Completely alone and ready to redefine himself on the next stage of his journey, Siddhartha goes to the town and falls in love with the beautiful courtesan, Kamala. For the next twenty years he will live a life of materialism, becoming wealthy as a merchant, learning to love rich food and gambling, and mastering the art of love with Kamala, who represents the most important part of this stage for him. But the gap between who he is and what he wants to be widens to an intolerable degree, and the day inevitably comes when Siddhartha realizes the depth of his suffering in this superficial life, and is overcome with a desire for suicide. Leaving the town behind him, he runs away until he reaches the river, where a revelation rebinds him to life and the process of enlightenment, and he understands finally that the answer is not in becoming, but in being.
I won’t recount any more of the plot, suffice to say some of the greatest trials and greatest lessons still lie ahead for Siddhartha. But you can see how each stage of the story adds another layer of understanding to his experience of life, and how each is wholly necessary. Hesse’s great message, one born not just out of a passion for Asiatic studies, but out of his time in psychotherapy and his own life trajectory, was that suffering is intrinsic to living, and to live with any degree of serenity means finding an attitude to suffering that sustains rather than undermines. Siddhartha knows instinctually that learning will not provide him with the capabilities he needs – we cannot avoid suffering through the teachings of others, no matter how insightful. Nor can we find the best of life in materialistic achievement, in competition and hedonism and worldly pleasure. These things risk, in fact, removing us dangerously from the spiritual dimension that comforts and restores. But at the same time, Siddhartha could never have gained these insights for sure without going through the stages first – he had to live them and then reject them for the experience to transform into meaning for him. The time he spends in the town imparts a particularly valuable lesson to Siddhartha, one of humility. Before this experience, he held himself apart with pride based on his superior intelligence and his physical stamina. But now that he has succumbed to ordinary sinning and lost himself in the daily grind, he has a newfound compassion for all people no matter who they are or what they have done. This is the power of suffering – when we forgive ourselves, we can forgive others their mistakes and errors and pains, too.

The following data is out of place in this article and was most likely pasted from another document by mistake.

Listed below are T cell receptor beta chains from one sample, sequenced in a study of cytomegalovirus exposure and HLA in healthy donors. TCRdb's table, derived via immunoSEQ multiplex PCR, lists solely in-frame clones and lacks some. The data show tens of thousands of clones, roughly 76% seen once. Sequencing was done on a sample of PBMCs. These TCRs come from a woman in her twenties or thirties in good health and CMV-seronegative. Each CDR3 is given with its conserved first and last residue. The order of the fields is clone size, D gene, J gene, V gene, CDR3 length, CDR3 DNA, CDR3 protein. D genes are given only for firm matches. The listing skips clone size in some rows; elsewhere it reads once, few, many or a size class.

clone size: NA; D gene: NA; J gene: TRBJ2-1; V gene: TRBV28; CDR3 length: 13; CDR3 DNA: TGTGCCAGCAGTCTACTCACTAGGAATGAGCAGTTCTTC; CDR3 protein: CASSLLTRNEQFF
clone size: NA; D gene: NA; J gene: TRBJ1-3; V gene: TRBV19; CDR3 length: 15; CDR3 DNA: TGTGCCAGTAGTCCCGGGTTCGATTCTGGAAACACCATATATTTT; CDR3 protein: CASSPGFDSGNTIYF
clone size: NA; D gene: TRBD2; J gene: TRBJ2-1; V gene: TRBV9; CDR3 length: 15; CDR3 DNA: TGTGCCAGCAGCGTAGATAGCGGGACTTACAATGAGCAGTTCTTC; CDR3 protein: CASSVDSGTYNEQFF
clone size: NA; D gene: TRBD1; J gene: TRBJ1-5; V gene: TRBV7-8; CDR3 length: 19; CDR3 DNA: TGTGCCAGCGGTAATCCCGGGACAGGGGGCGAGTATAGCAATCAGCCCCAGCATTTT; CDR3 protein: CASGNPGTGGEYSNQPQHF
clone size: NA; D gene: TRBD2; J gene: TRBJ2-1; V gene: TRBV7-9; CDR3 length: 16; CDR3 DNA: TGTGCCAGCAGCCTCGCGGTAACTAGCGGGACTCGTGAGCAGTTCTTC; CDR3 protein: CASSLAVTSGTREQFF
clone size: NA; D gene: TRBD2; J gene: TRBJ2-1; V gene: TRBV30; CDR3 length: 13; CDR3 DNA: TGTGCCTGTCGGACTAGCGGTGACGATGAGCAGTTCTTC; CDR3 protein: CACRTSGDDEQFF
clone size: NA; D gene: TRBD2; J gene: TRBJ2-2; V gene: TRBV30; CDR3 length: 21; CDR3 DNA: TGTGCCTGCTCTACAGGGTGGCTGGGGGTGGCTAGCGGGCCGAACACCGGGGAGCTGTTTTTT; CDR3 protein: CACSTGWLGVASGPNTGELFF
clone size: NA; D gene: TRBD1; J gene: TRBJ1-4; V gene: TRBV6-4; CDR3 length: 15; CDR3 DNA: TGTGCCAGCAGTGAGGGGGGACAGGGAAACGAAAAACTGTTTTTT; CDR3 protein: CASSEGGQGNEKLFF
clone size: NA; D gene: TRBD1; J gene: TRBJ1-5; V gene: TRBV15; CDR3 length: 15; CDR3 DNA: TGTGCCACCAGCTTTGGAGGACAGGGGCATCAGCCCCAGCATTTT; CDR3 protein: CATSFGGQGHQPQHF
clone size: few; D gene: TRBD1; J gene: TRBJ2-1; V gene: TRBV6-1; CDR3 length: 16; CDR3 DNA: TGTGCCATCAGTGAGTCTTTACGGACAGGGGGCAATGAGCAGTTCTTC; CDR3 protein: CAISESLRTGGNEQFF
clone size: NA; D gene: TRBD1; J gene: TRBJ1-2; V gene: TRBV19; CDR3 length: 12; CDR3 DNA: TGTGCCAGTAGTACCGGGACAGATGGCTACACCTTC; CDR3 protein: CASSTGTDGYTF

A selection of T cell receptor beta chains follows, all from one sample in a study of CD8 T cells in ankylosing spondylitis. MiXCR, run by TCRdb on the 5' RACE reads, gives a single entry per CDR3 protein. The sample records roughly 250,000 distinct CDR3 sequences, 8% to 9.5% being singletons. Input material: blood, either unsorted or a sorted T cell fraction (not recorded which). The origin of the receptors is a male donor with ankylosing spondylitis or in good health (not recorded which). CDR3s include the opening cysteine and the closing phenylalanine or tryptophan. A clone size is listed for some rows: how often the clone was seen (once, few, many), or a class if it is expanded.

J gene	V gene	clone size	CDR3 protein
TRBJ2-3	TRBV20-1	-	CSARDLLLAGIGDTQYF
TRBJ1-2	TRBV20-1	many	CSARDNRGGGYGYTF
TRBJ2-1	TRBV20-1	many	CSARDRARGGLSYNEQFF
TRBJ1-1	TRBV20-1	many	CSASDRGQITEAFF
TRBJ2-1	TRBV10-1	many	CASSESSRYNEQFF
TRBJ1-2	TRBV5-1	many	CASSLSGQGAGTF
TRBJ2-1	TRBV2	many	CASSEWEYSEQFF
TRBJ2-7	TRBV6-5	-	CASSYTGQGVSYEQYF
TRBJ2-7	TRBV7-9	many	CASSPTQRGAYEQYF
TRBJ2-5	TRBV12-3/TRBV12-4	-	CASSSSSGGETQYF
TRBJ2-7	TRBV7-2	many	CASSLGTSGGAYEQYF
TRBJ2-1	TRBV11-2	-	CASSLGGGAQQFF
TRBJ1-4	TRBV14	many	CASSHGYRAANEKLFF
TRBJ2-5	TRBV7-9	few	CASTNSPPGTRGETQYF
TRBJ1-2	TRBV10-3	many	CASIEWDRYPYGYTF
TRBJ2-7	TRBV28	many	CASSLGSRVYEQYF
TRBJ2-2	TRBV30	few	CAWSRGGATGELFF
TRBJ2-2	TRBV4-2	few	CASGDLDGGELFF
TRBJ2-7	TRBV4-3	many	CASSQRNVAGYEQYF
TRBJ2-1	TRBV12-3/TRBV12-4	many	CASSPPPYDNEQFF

Inside us all, Hesse believed, is a little voice, one that can only be heard in stillness and quiet, one easily drowned out by ambition and worldly demands, but one that acts as a compass on the uncertain road of life. Its mere presence, stretching from one end of life to the other, reminds us of the unity we seek, the wisdom that is inside us from the start but which will take decades to flower. What I love so about this narrative is that it tells us that every part of life is necessary, the good, the bad, the ugly. It tells us that moments of crisis exist always on the brink of enlightenment, on the borderline of self-renewal, and that we will meet those crises time and again, no matter what we do or how superficially well we live, because it is the nature of existence. Above all, we can keep faith that life is a progression, if we allow ourselves to learn from experience, to be patient, to be attuned to the spiritual, and that we may always hope for an ideal of serenity, even if it takes a whole lifetime to get there. In a crazy world, Hesse’s novel is an oasis of sanity and 150 pages of spiritual therapy.